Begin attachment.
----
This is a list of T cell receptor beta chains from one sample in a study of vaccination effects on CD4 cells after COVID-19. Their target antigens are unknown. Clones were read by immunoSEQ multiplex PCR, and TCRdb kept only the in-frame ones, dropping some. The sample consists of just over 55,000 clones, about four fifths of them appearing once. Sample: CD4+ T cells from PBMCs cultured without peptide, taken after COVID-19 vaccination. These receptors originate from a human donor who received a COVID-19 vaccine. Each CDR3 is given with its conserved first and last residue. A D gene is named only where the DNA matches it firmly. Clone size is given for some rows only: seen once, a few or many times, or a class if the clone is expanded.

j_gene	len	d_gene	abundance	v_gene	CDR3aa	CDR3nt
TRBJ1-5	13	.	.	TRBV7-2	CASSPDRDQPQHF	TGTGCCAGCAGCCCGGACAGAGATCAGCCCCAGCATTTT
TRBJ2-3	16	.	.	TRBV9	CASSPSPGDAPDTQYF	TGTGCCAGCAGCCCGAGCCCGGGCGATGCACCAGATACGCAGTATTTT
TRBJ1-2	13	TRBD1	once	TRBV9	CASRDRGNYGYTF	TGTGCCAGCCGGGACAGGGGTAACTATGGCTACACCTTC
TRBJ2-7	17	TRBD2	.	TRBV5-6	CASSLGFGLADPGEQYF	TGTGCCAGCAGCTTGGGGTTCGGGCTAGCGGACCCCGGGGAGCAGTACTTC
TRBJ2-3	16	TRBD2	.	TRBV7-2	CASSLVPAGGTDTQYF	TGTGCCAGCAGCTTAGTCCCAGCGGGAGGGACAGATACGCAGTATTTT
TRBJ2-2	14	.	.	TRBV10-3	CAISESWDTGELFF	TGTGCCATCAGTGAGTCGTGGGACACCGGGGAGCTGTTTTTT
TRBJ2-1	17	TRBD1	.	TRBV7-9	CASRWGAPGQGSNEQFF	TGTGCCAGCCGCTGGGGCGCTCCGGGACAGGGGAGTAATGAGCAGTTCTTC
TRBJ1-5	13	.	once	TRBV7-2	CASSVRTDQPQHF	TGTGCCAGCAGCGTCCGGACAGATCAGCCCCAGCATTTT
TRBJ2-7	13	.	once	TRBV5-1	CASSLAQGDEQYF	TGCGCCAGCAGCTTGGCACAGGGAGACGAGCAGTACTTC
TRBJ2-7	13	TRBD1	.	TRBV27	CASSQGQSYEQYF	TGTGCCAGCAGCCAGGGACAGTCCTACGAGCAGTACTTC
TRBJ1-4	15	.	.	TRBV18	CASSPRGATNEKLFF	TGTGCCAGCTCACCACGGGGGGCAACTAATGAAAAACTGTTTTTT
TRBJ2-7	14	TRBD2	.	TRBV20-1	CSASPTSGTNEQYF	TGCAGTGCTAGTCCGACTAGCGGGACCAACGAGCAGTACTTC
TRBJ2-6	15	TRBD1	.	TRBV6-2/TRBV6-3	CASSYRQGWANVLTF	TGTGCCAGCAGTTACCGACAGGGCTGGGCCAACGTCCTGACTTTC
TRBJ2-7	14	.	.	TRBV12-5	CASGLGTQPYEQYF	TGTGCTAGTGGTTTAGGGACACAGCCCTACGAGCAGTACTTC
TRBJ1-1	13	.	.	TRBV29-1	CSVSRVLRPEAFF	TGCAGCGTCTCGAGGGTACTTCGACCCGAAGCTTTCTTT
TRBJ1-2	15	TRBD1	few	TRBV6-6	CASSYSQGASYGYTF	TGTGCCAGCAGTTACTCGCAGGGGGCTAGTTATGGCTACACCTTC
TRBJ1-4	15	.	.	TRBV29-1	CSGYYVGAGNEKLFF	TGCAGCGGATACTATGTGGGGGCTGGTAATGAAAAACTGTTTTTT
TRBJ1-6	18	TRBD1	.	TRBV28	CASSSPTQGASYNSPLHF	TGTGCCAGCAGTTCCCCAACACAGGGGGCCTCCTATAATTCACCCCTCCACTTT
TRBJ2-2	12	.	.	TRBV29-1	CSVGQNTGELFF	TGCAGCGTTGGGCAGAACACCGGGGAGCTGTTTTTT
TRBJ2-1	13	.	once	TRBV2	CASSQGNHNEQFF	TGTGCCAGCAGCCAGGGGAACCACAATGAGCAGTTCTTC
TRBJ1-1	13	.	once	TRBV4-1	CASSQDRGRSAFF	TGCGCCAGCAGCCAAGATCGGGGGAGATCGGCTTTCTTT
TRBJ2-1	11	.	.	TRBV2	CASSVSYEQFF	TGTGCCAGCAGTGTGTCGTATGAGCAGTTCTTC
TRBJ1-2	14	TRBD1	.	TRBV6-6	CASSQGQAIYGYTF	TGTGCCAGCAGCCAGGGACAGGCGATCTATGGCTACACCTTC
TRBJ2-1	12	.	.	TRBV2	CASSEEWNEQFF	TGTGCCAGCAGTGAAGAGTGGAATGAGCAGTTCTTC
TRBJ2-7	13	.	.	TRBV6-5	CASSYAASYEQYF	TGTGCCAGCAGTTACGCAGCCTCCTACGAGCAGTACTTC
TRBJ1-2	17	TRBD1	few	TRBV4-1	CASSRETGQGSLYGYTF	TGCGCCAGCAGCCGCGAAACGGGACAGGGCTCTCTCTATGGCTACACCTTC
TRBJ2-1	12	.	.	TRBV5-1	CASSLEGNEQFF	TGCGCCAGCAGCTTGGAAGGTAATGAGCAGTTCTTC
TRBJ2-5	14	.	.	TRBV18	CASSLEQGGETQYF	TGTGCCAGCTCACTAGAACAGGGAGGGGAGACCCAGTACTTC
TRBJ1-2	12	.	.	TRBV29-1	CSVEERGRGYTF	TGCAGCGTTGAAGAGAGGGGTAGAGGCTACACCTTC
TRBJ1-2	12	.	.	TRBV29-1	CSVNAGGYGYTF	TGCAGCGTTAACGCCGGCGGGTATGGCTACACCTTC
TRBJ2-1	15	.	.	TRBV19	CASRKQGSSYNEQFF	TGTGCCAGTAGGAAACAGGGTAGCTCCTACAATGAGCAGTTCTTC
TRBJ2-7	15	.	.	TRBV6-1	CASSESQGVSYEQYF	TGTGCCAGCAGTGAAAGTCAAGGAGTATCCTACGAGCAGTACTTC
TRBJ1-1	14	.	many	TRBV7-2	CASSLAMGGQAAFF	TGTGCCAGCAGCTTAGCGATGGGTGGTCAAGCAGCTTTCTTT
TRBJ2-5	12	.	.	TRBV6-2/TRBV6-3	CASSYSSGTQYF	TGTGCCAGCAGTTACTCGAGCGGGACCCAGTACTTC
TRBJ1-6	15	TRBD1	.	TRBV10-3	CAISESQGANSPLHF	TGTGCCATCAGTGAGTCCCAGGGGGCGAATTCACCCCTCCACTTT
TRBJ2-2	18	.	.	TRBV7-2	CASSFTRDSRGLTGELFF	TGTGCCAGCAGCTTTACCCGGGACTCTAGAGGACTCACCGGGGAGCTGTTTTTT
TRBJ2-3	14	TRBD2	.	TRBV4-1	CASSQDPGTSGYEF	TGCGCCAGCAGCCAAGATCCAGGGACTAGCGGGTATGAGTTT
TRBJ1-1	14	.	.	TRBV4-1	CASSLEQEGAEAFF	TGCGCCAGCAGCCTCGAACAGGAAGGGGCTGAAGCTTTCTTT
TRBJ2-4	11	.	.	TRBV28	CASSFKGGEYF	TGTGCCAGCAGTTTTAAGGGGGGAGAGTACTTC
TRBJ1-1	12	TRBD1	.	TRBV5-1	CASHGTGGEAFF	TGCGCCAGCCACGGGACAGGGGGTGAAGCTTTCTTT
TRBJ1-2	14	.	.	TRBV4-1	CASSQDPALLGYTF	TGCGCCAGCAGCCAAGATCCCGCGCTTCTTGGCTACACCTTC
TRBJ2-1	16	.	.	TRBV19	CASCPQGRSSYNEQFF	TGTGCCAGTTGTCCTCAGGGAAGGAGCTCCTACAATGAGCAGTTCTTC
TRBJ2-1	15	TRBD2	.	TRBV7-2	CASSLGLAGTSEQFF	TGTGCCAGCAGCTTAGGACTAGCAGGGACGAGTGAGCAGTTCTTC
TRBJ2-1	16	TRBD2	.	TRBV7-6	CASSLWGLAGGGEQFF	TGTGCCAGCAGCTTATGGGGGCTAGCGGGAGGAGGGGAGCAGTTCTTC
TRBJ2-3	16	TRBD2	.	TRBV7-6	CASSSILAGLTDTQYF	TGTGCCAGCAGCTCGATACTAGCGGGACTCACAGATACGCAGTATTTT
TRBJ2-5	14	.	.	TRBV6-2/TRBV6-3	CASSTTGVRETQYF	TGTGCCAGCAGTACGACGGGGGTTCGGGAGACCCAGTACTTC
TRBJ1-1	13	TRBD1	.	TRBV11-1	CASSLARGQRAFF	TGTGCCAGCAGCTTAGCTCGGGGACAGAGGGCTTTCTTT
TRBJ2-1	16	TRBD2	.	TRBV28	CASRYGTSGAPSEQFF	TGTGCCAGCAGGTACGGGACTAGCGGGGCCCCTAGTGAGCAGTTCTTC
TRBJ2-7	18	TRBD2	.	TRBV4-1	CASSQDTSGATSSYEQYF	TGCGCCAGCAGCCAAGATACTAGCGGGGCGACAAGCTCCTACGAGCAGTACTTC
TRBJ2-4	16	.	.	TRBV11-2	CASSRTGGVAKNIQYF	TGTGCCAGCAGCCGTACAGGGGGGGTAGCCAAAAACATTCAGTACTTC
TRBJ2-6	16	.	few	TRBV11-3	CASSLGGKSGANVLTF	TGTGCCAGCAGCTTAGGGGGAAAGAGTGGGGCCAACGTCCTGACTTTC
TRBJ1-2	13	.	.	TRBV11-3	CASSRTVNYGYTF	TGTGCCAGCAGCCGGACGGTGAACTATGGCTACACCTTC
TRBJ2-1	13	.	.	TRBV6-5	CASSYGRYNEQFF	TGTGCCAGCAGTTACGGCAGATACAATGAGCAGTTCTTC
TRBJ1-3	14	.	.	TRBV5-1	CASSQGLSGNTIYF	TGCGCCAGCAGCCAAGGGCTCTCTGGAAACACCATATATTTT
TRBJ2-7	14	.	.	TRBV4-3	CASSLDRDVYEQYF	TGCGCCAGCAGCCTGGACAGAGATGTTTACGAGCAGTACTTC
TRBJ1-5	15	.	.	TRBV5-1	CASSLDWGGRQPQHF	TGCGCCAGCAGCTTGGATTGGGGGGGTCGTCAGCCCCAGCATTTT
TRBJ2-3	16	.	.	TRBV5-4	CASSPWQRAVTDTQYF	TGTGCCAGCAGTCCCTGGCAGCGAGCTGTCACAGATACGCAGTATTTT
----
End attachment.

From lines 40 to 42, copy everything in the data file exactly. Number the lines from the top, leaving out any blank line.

TRBJ1-1	14	.	.	TRBV4-1	CASSLEQEGAEAFF	TGCGCCAGCAGCCTCGAACAGGAAGGGGCTGAAGCTTTCTTT
TRBJ2-4	11	.	.	TRBV28	CASSFKGGEYF	TGTGCCAGCAGTTTTAAGGGGGGAGAGTACTTC
TRBJ1-1	12	TRBD1	.	TRBV5-1	CASHGTGGEAFF	TGCGCCAGCCACGGGACAGGGGGTGAAGCTTTCTTT